Still alternatively, spheroidal powders of the IN-100 superally manufactured by the rotating electrode method can be used as starting materials in the aforementioned method and the resulting sintered body can be calcined in vacuum and processed in HZP so as to produce the sintered molded body or article of higher density.

The aforementioned method of the present invention makes it possible to use a mold carrier of less costly powders as air permeable mold carrier material and hence to dispense with the use of the expensive molded member as mold carrier.

The method also has an advantage that the molded body of improved dimensional accuracy can be prepared from metallic and ceramic powders at reduced costs.

EXAMPLE

Two samples of the molded body were prepared from C-1018 steel spheroidal powders with the particle size of the order of 80 to 200 meshes and alumina powders with particle size of 20 to 100 μm.

The pattern used was made up of a shaft 20 mm in diameter and 60 mm in length and a disk 80 mm in diameter and 15 mm in thickness and attached to the shaft at a distance of 20 mm from one end of the shaft. Dried silica sand with a grain size of 100 to 150 meshes was used as the powders for forming the mold. Polyvinyl alcohol (PVA) films 50 μm in thickness were used for both the film and the water-soluble film, while the rubber latex pouch about 200 μm in thickness, about 10 mm in the opening diameter and about 50 mm in length was used as the thin-walled pouch of rubber-like resilient material.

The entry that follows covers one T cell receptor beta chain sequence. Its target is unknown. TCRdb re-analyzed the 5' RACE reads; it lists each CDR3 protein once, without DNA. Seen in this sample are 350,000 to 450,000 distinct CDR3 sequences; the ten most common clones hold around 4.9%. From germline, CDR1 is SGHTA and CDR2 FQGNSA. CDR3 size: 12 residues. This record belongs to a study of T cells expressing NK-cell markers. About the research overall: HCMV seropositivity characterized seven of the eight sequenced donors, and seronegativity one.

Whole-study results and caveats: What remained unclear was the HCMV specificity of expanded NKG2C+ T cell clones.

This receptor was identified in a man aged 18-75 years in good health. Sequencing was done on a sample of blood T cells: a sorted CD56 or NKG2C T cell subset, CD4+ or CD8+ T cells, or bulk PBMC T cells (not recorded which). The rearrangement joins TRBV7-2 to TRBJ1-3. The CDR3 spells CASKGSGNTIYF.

The outer surface of the rubber pouch was coated with an aqueous solution with a polyvinyl alcohol concentration of 10 percent for carrying the moisture. The pre-molded body was produced by employing the aforementioned method and subjected to a CIP processing at a pressure of 3040105 Pa (3000 atom) for increasing its density through compaction for completing a molded disk.